“Of the 14 people who work here, 11 of them are women and all 11 are mothers,” the Harrison County-based insurance broker explained. “What I know would affect them would be the early childhood education that the American Families Plan calls for. If we can get kids into school two years earlier, that’s money that the women –and men who are fathers — would not have to pay for daycare. That would be money back in their pockets.
“Look at our staff,” he continued. “For them, it’s either the job or raising kids. Shifting that around would create more opportunity for parents and single parents.”
Improving access to reliable and affordable broadband is critical for Southeastern Ohio, the participants agreed.
“All through Southeastern Ohio, we have known about the issue of being left behind and without broadband,” added Jack Cera. The Bellaire Democrat represented the 96th District in the Ohio House of Representatives, which includes all of Jefferson and Monroe counties and a portion of Belmont County. Term limits kept him from seeking re-election to the seat last fall.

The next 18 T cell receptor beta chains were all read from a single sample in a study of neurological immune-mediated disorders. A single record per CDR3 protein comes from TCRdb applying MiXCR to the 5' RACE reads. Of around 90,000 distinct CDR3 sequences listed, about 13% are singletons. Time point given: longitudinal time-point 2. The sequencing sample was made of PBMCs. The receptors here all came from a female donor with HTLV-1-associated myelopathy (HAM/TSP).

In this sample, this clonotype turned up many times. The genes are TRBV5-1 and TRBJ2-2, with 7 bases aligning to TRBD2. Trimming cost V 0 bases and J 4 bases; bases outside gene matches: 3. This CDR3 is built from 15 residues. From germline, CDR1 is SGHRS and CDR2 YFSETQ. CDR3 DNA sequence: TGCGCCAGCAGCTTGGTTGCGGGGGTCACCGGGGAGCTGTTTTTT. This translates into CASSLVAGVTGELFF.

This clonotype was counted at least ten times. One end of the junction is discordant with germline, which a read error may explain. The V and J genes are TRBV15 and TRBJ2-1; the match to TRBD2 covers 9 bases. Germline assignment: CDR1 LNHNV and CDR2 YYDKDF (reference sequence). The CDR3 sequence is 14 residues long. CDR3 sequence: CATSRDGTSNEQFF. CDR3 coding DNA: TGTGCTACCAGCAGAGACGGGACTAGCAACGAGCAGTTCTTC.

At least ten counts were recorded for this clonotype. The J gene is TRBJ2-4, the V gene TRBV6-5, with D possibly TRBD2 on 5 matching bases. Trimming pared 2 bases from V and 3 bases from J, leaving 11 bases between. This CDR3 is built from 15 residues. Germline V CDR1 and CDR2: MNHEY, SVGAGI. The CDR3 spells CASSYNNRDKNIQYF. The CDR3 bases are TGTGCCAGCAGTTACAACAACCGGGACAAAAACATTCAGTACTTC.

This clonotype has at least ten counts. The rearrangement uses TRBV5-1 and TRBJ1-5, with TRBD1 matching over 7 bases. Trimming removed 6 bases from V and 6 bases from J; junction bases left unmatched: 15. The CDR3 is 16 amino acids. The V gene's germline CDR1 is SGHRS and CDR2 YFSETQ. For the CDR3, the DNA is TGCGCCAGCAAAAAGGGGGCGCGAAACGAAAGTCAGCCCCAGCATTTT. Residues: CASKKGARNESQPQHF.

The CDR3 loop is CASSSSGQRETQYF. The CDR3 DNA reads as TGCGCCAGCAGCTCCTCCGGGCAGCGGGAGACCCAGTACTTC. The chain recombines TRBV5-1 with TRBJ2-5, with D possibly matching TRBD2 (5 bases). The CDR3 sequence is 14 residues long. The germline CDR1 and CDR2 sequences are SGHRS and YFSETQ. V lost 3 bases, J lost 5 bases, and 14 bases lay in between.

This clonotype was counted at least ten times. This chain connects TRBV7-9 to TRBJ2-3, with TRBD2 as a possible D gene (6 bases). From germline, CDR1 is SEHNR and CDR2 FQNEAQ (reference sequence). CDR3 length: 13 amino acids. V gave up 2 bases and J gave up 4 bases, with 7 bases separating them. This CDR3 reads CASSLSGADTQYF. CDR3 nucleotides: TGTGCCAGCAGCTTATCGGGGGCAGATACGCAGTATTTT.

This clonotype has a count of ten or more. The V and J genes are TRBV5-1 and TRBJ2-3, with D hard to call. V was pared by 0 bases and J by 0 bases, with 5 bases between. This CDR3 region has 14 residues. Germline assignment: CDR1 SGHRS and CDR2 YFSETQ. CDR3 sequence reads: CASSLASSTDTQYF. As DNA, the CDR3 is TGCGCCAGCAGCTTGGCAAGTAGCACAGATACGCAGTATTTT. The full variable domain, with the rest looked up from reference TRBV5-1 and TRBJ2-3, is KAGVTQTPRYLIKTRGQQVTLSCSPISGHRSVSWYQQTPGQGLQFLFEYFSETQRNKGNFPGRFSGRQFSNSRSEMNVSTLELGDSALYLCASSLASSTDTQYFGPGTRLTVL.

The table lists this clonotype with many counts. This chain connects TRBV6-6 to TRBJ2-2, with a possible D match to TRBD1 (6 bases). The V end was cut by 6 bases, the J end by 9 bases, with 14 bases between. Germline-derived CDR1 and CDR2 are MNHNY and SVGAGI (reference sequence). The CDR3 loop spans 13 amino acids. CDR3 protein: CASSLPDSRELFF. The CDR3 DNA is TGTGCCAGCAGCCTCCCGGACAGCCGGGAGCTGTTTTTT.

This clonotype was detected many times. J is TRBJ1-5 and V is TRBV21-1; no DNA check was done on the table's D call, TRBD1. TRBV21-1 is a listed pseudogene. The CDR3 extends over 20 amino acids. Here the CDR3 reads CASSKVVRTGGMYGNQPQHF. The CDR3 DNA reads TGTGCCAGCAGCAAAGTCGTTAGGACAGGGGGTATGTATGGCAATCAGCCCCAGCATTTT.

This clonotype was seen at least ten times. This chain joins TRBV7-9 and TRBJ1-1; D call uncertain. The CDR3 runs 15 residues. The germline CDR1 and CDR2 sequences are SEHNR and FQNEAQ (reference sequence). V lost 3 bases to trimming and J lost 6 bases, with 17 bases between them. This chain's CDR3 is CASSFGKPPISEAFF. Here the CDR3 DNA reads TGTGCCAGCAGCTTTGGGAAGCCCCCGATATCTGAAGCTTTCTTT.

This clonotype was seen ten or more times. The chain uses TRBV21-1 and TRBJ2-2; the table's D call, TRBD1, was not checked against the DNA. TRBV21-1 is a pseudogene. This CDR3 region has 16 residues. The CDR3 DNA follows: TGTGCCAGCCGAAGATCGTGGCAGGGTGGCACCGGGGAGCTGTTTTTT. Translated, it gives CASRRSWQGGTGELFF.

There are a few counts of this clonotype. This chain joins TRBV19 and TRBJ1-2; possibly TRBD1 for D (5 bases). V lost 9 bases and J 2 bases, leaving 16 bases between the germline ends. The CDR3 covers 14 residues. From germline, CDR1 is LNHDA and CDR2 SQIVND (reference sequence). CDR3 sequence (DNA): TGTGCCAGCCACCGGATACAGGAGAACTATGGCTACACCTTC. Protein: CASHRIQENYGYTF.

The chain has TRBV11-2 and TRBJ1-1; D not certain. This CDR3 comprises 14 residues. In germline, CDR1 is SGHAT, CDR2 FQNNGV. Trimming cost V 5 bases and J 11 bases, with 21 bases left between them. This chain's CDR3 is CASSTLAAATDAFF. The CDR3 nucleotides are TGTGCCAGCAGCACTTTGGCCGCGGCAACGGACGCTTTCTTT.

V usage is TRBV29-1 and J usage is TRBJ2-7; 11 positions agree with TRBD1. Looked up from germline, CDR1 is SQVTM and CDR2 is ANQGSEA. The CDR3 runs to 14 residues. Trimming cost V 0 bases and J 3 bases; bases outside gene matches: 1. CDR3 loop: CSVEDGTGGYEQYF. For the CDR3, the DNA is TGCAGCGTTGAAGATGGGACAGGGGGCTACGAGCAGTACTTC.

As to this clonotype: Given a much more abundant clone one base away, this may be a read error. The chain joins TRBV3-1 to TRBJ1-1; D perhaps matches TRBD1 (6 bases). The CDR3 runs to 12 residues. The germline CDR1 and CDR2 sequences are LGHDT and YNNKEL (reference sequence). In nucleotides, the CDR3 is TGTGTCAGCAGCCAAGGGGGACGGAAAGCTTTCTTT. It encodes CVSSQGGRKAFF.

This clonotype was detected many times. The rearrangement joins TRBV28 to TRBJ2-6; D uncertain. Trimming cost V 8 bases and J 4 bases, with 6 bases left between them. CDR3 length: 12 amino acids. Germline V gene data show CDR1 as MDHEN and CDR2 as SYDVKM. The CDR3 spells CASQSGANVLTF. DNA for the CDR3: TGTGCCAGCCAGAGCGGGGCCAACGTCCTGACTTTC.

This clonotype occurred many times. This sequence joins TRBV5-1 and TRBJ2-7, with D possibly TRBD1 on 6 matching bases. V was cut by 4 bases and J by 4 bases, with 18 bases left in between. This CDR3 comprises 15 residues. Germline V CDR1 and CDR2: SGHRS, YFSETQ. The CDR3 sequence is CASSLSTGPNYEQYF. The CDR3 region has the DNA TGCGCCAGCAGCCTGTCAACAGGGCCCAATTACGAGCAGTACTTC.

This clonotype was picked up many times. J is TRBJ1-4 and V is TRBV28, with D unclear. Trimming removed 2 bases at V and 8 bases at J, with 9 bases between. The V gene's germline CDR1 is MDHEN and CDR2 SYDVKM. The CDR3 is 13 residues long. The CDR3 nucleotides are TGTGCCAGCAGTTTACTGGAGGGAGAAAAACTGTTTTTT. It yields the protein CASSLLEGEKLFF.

“If there’s one thing that might have come from the pandemic, it was the recognition that there is a whole part of Ohio –not just rural Ohio — that struggles with access and affordability,” he added. “When our schools were shut down, we all heard stories about kids sitting in McDonald’s to get access. Our schools struggle, anyway, with the funding issues, but this really set them back.”
Ann Block, the Monroe County recorder, agreed.
“We have sporadic Internet down here,” she said. “We’re battling every single day in our offices, let alone our homes. There are major areas where cell phones won’t work.”
She added money to help repair roads and bridges in her area also would be important. Without that work, her part of the state could continue to struggle, and that’s frustrating.
“We can’t even have a small manufacturer come here when they can’t use the Internet to access the things they need for people to place orders, for them to order goods and then to ship them out,” she said. “We have the workforce, we have the space and we have the ideal location, but the Internet and the roads are a giant stumbling block.”
Her sentiments were shared by Cera.